So without much action or character development, what does Shaw’s Doctor’s Dilemma provide instead? The answer is a fairly exiguous plot and a crackling wit, chiefly at the expense of the medical profession. Shaw considers medicine to be a human – and hence fallible – art rather than a would-be infallible science. The doctors chaff each other, while the audience is invited to laugh at them all. Each eminent doctor has his own pet diagnosis-and-remedy, which he repeats in and out of season. For the surgeon Cutler Walpole, the problem is blood poisoning and the required cure is his own specialist operation. For the newly knighted Sir Colonso Ridgeon, who is genially played by Aden Gillett, the key treatment for tuberculosis is his own special serum to stimulate the body’s ‘phagocytes’. For the patrician Sir Ralph Bloomfield Bonington (Malcolm Sinclair), the solution is much simpler: ‘find the germ and kill it’, with whatever anti-toxin that comes to hand. And the chorus is rounded out by a veteran physician, Sir Patrick Cullen (Jonathan Coote), who genially remarks of each new invention that he has ‘seen it all before’.

Underpinning the humour is Shaw’s conviction that all learned professions are, at heart, a conspiracy against the laity. There is an element of truth in the charge, since much expertise remains far too specialised for the general public to check at all easily. And certainly doctors, like everyone, can benefit from a bit of humility. Indeed, a number of professionals collect jokes at their own expense, as an antidote to the high seriousness of their everyday calling. Yet medicine as a discipline does, in fact, progress. Both its science and its art (in terms of improved bedside consultation) have generally improved over time. Doctors do not just spot their own specialism every time. They are endlessly checked and assessed – and so forth – in a collective project.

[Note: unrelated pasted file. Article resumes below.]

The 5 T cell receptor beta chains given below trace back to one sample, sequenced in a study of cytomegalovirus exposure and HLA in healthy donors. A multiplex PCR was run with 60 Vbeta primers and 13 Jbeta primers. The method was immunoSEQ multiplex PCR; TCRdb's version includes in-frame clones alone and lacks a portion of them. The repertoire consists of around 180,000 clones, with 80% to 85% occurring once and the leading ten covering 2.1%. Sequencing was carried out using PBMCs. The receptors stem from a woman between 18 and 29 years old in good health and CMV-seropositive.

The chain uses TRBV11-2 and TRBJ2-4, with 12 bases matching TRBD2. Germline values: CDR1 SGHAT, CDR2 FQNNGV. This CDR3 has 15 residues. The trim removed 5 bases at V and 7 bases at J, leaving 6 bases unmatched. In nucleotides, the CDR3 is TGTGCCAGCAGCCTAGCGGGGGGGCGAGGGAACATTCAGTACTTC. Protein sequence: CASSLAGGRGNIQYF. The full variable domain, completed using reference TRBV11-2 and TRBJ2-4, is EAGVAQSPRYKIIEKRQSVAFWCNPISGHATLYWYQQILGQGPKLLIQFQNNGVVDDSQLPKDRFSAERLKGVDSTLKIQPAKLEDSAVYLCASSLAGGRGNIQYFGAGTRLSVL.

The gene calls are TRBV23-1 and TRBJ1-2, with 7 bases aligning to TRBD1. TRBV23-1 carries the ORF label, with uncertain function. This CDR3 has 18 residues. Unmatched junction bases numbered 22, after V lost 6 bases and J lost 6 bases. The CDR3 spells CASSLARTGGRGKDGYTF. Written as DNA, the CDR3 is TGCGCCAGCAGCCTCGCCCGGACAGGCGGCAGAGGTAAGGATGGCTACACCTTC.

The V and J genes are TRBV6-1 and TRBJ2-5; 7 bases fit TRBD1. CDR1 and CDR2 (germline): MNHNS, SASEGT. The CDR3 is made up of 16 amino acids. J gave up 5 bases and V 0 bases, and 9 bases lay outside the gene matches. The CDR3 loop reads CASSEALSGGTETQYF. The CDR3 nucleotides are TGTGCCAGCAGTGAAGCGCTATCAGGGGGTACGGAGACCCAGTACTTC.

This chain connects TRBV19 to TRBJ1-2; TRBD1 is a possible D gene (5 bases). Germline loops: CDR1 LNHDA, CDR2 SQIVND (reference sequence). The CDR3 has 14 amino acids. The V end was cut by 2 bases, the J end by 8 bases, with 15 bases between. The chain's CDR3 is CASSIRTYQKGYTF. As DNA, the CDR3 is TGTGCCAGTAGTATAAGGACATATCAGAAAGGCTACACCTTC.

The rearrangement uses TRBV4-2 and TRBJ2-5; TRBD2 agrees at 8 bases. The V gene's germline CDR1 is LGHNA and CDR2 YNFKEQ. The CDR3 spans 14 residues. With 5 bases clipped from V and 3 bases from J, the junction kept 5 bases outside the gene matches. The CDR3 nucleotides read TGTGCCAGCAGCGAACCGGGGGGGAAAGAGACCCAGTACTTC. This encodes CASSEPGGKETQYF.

So Shaw’s sallies at the expense of the individual doctor’s medical knowledge don’t hit home today with major force. The related issue – the dilemma at the core of the play – is, however, a very real one. It focuses upon the allocation of scarce medical resources. With the best will in the world, not everyone can have exactly the same level of care. But again, decisions about resource allocation are not made these days either solely or even chiefly by individual doctors. Instead, it is the entire system of the National Health Service, complete with the input from NICE – the National Institute for Health and Clinical Excellence – and from the ever-meddling politicians, which remains a valid subject for satire as well as for celebration, à la Danny Boyle.